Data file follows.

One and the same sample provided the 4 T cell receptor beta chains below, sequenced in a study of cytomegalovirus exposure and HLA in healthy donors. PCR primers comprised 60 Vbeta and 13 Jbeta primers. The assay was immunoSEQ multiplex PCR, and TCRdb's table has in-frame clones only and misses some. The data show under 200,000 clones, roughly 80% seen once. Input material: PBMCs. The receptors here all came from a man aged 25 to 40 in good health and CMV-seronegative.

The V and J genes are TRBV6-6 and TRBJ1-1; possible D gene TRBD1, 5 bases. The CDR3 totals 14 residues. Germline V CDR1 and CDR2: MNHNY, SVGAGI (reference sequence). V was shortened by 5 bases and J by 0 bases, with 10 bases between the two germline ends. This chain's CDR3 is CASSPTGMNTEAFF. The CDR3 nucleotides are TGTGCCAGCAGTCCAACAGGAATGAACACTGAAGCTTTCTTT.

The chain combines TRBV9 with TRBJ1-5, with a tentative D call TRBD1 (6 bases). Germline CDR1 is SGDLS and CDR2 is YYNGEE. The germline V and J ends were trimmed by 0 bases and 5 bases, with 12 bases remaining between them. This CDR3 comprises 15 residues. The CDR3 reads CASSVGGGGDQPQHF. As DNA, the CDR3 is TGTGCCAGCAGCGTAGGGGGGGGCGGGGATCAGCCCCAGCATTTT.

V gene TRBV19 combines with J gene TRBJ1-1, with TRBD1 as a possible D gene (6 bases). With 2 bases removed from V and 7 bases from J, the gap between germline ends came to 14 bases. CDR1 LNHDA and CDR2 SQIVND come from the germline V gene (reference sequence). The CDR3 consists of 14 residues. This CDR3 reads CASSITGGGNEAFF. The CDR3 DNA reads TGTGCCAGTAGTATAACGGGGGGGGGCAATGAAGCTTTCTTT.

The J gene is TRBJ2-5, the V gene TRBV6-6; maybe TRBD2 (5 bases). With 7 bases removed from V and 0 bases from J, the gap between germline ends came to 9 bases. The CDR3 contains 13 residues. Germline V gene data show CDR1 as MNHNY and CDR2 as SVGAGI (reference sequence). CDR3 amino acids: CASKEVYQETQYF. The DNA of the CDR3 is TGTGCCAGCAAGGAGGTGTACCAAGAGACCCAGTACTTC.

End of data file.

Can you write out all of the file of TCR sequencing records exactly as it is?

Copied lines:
One and the same sample provided the 4 T cell receptor beta chains below, sequenced in a study of cytomegalovirus exposure and HLA in healthy donors. PCR primers comprised 60 Vbeta and 13 Jbeta primers. The assay was immunoSEQ multiplex PCR, and TCRdb's table has in-frame clones only and misses some. The data show under 200,000 clones, roughly 80% seen once. Input material: PBMCs. The receptors here all came from a man aged 25 to 40 in good health and CMV-seronegative.

The V and J genes are TRBV6-6 and TRBJ1-1; possible D gene TRBD1, 5 bases. The CDR3 totals 14 residues. Germline V CDR1 and CDR2: MNHNY, SVGAGI (reference sequence). V was shortened by 5 bases and J by 0 bases, with 10 bases between the two germline ends. This chain's CDR3 is CASSPTGMNTEAFF. The CDR3 nucleotides are TGTGCCAGCAGTCCAACAGGAATGAACACTGAAGCTTTCTTT.

The chain combines TRBV9 with TRBJ1-5, with a tentative D call TRBD1 (6 bases). Germline CDR1 is SGDLS and CDR2 is YYNGEE. The germline V and J ends were trimmed by 0 bases and 5 bases, with 12 bases remaining between them. This CDR3 comprises 15 residues. The CDR3 reads CASSVGGGGDQPQHF. As DNA, the CDR3 is TGTGCCAGCAGCGTAGGGGGGGGCGGGGATCAGCCCCAGCATTTT.

V gene TRBV19 combines with J gene TRBJ1-1, with TRBD1 as a possible D gene (6 bases). With 2 bases removed from V and 7 bases from J, the gap between germline ends came to 14 bases. CDR1 LNHDA and CDR2 SQIVND come from the germline V gene (reference sequence). The CDR3 consists of 14 residues. This CDR3 reads CASSITGGGNEAFF. The CDR3 DNA reads TGTGCCAGTAGTATAACGGGGGGGGGCAATGAAGCTTTCTTT.

The J gene is TRBJ2-5, the V gene TRBV6-6; maybe TRBD2 (5 bases). With 7 bases removed from V and 0 bases from J, the gap between germline ends came to 9 bases. The CDR3 contains 13 residues. Germline V gene data show CDR1 as MNHNY and CDR2 as SVGAGI (reference sequence). CDR3 amino acids: CASKEVYQETQYF. The DNA of the CDR3 is TGTGCCAGCAAGGAGGTGTACCAAGAGACCCAGTACTTC.